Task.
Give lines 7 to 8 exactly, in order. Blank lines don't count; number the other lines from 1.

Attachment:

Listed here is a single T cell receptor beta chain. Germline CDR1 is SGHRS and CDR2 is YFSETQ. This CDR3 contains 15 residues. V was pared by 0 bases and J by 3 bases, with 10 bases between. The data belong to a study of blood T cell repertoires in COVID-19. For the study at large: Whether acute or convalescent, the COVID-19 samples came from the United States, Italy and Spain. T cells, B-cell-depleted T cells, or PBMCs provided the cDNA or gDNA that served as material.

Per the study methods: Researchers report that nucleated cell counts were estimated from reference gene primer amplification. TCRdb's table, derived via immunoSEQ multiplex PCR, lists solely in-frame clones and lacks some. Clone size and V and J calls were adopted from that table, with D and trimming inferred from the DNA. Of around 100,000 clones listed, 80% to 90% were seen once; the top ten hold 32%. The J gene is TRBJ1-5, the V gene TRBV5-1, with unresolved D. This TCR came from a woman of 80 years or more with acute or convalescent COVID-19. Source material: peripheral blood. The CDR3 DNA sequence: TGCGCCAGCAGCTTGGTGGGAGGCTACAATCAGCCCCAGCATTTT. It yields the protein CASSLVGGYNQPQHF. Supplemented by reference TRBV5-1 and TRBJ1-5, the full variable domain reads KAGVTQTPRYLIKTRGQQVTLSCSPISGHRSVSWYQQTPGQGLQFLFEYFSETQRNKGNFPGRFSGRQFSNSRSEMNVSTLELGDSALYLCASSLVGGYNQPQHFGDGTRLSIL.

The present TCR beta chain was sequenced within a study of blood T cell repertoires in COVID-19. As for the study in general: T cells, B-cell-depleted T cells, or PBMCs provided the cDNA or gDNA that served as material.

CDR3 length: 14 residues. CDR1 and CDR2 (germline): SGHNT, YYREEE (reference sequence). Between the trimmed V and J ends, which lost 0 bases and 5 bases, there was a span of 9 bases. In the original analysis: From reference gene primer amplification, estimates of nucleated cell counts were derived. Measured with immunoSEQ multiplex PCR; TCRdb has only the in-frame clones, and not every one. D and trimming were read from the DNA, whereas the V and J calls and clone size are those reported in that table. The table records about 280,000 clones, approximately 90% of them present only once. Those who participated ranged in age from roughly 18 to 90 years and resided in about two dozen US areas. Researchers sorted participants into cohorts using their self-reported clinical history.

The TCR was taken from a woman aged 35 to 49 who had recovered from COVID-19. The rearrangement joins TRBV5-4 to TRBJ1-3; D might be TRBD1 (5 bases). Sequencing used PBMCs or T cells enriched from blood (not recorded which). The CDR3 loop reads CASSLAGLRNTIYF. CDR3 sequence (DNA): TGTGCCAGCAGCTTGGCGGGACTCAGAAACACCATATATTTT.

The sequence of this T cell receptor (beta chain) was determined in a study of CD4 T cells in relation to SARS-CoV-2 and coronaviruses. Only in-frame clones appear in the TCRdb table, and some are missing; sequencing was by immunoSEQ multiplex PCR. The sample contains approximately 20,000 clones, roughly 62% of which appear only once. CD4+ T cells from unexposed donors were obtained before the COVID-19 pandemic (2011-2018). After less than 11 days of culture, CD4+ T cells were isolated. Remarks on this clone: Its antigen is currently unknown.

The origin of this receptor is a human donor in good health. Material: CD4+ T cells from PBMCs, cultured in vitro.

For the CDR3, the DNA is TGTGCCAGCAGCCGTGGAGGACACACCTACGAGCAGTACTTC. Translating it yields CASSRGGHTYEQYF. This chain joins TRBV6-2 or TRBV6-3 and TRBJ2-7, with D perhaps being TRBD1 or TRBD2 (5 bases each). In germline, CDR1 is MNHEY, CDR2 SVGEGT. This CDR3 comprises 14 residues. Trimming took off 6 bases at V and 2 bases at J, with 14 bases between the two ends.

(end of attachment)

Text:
The origin of this receptor is a human donor in good health. Material: CD4+ T cells from PBMCs, cultured in vitro.

For the CDR3, the DNA is TGTGCCAGCAGCCGTGGAGGACACACCTACGAGCAGTACTTC. Translating it yields CASSRGGHTYEQYF. This chain joins TRBV6-2 or TRBV6-3 and TRBJ2-7, with D perhaps being TRBD1 or TRBD2 (5 bases each). In germline, CDR1 is MNHEY, CDR2 SVGEGT. This CDR3 comprises 14 residues. Trimming took off 6 bases at V and 2 bases at J, with 14 bases between the two ends.